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The wayward steel, to truth thus reconciled,
And now, lash'd on by destiny severe,
In vain the chords and axes were prepared,
Till like the mine, in whose infernal cell
* * * * * * * *
John LOGAN. 1748–1788.
орк то тНЕ соскоо.
Thou messenger of spring!
And woods thy welcome sing."
What time the daisy decks the green,
Thy certain voice we hear;
Or mark the rolling year ?
Delightful visitant! with thee
I hail the time of flowers,
From birds among the bowers.
To pull the primrose gay,
And imitates thy lay.
What time the pea puts on the bloom,
Thou fliest thy vocal vale,
Another Spring to hail.
Sweet bird ! thy bower is ever green,
Thy sky is ever clear ;
No winter in thy year!
Oh, could I fly, I'd fly with thee!
We'd make, with joyful wing, Our annual visit o'er the globe,
Companions of the Spring.
THE LOVERS. Har. 'Tis midnight dark : 'tiş silence deep, My father's house is hush'd in sleep; In dreams the lover meets his bride, She sees her lover at her side ; The mourner's voice is now suppress'd, A while the weary are at rest : 'Tis midnight dark ; 'tis silence deep; I only wake, and wake to weep.
The window's drawn, the ladder waits,
| The dog howls dismal in the heath,
The raven croaks the dirge of death;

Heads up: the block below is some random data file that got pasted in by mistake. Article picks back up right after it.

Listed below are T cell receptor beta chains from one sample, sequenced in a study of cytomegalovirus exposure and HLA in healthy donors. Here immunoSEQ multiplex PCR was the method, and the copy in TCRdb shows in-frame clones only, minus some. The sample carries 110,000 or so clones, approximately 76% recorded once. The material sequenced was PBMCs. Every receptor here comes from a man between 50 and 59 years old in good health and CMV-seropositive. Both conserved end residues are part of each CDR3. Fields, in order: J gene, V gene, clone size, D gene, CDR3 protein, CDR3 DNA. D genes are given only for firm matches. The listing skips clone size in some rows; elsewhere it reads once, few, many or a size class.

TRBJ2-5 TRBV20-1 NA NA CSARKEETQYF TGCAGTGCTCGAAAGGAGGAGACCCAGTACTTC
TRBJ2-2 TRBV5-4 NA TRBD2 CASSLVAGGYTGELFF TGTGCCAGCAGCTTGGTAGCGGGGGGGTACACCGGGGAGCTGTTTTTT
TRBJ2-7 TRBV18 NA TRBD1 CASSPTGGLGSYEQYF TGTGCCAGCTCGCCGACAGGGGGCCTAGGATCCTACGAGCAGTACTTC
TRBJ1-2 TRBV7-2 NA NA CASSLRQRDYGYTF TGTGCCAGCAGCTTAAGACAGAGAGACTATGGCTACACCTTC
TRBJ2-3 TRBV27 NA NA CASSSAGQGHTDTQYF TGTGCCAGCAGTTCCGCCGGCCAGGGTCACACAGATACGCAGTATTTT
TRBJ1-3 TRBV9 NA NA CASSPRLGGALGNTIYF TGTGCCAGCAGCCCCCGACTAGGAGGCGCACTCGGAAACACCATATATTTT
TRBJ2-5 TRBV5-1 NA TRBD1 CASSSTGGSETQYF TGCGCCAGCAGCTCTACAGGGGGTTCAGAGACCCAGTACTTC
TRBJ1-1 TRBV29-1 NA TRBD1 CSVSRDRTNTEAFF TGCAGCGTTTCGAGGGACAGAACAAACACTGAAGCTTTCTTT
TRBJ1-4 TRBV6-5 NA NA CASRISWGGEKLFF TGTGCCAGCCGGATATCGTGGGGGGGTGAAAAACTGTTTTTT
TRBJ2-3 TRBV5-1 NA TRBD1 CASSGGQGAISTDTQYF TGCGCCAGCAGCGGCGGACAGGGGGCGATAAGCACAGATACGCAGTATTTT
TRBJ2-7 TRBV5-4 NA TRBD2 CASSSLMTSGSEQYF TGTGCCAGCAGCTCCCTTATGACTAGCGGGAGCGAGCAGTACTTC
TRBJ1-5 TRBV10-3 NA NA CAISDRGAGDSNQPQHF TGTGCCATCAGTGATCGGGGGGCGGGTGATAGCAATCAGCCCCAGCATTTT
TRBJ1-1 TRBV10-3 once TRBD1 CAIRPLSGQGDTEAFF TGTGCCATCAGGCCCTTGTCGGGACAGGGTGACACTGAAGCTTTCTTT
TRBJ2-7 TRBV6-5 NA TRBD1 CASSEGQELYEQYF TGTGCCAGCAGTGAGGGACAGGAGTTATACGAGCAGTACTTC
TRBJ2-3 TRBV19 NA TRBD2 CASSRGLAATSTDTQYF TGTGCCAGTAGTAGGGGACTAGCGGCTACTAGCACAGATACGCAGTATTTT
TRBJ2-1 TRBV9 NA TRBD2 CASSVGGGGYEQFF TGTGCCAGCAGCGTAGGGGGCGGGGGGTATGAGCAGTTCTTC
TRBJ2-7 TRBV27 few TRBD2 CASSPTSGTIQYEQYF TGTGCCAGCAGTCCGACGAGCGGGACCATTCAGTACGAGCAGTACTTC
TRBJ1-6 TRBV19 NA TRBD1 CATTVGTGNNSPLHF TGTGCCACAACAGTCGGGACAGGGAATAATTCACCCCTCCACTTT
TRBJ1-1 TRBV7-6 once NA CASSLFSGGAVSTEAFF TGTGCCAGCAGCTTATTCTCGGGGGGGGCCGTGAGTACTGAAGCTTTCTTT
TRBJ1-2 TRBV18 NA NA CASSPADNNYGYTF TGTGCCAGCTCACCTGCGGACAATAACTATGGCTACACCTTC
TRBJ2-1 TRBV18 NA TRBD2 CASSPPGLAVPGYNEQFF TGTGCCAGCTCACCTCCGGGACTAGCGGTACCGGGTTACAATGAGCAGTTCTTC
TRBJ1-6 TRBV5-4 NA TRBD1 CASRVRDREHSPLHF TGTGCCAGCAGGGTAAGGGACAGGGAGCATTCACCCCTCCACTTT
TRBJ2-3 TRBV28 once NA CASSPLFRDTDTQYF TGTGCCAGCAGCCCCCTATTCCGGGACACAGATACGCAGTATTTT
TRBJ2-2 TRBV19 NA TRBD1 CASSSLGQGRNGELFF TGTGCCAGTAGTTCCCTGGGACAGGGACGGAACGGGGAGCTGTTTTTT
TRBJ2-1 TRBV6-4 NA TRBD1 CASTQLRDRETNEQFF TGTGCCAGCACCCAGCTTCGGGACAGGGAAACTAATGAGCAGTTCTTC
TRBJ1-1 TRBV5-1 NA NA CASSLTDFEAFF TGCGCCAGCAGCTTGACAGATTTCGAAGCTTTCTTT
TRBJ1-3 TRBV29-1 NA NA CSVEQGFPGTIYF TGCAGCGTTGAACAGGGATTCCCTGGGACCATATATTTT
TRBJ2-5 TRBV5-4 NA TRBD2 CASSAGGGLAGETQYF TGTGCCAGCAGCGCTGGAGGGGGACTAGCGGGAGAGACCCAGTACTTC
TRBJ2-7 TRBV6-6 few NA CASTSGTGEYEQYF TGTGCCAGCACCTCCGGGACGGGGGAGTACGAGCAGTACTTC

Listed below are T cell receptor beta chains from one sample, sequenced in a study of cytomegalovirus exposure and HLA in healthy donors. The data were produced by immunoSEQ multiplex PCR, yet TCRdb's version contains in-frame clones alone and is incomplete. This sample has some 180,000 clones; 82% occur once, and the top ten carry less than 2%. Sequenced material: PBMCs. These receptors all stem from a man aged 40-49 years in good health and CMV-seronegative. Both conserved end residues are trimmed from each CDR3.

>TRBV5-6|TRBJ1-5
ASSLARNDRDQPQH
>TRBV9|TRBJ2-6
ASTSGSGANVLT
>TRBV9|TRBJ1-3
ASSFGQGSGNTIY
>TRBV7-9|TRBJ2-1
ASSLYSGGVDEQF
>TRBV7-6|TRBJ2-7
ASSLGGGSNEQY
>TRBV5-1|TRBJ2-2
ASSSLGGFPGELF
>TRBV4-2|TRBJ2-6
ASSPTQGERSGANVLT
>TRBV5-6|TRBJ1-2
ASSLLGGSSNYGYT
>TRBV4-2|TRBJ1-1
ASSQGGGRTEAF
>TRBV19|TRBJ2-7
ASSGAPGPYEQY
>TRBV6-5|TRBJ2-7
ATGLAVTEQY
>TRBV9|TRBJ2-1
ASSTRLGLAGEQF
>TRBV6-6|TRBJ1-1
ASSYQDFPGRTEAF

Ah me! disaster's in the sound ! The terrors of the night are round; A sad mischance my fears forebode, The demon of the dark's abroad, And lures, with apparition dire, The night-struck man through flood and fire. The owlet screams ill-boding sounds, The spirit walks unholy rounds; The wizard's hour eclipsing rolls, The shades of hell usurp the poles ; The moon retires ; the heaven departs; From opening earth a spectre starts : My spirit dies-Away, my fears, My love, my life, my lord appears !
Hen. I come, I come, my love! my life! And nature's dearest name, my wife! Long have I loved thee; long have sought; And dangers braved, and battles fought; In this embrace our evils end, From this our better days ascend; The year of suffering now is o’er, At last we meet to part no more. My lovely bride! my consort, come! The rapid chariot rolls thee home.
Har. I fear to go-I dare not stay. Look back-I dare not look that way.
Hen. No evil ever shall betide
Har. Still beats my bosom with alarms:
I leave a mother bathed in tears ;
Hen. My Harriet, dissipate thy fears, And let a husband wipe thy tears ; For ever join'd our fates combine, And I am yours and you are mine. The fires the firmament that rend, On this devoted head descend, If e'er in thought from thee I rove, Or love thee less than now I love! Although our fathers have been foes, From hatred stronger, love arose; From adverse briers that threat'ning stood, And threw a horror o'er the wood, Two lovely roses met on high, Transplanted to a better sky; And, grafted in one stock, they grow, In union spring, in beauty blow.
Har. My heart believes my love ; but still My boding mind presages ill : For luckless ever was our love, Dark as the sky that hung above. While we embraced, we shook with fears, And with our kisses mingled tears; We met with murmurs and with sighs, And parted still with watery eyes.